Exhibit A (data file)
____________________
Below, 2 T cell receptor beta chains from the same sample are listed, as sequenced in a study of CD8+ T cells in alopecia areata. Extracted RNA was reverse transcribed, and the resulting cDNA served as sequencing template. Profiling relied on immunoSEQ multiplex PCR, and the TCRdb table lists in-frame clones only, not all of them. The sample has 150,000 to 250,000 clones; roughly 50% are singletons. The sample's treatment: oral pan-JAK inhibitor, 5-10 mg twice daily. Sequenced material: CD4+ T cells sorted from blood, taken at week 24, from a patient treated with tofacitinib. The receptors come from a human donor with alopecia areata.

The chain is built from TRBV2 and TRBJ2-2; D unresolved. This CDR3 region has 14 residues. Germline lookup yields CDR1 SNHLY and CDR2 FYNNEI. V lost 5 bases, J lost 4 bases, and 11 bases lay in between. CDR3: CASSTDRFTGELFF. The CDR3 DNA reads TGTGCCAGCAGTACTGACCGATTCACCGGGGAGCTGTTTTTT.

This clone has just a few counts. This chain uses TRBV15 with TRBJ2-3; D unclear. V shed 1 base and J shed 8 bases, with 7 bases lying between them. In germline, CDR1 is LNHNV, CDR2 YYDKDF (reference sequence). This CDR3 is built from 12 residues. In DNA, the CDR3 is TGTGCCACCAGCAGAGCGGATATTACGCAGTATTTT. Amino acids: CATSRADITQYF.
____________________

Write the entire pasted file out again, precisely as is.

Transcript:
Below, 2 T cell receptor beta chains from the same sample are listed, as sequenced in a study of CD8+ T cells in alopecia areata. Extracted RNA was reverse transcribed, and the resulting cDNA served as sequencing template. Profiling relied on immunoSEQ multiplex PCR, and the TCRdb table lists in-frame clones only, not all of them. The sample has 150,000 to 250,000 clones; roughly 50% are singletons. The sample's treatment: oral pan-JAK inhibitor, 5-10 mg twice daily. Sequenced material: CD4+ T cells sorted from blood, taken at week 24, from a patient treated with tofacitinib. The receptors come from a human donor with alopecia areata.

The chain is built from TRBV2 and TRBJ2-2; D unresolved. This CDR3 region has 14 residues. Germline lookup yields CDR1 SNHLY and CDR2 FYNNEI. V lost 5 bases, J lost 4 bases, and 11 bases lay in between. CDR3: CASSTDRFTGELFF. The CDR3 DNA reads TGTGCCAGCAGTACTGACCGATTCACCGGGGAGCTGTTTTTT.

This clone has just a few counts. This chain uses TRBV15 with TRBJ2-3; D unclear. V shed 1 base and J shed 8 bases, with 7 bases lying between them. In germline, CDR1 is LNHNV, CDR2 YYDKDF (reference sequence). This CDR3 is built from 12 residues. In DNA, the CDR3 is TGTGCCACCAGCAGAGCGGATATTACGCAGTATTTT. Amino acids: CATSRADITQYF.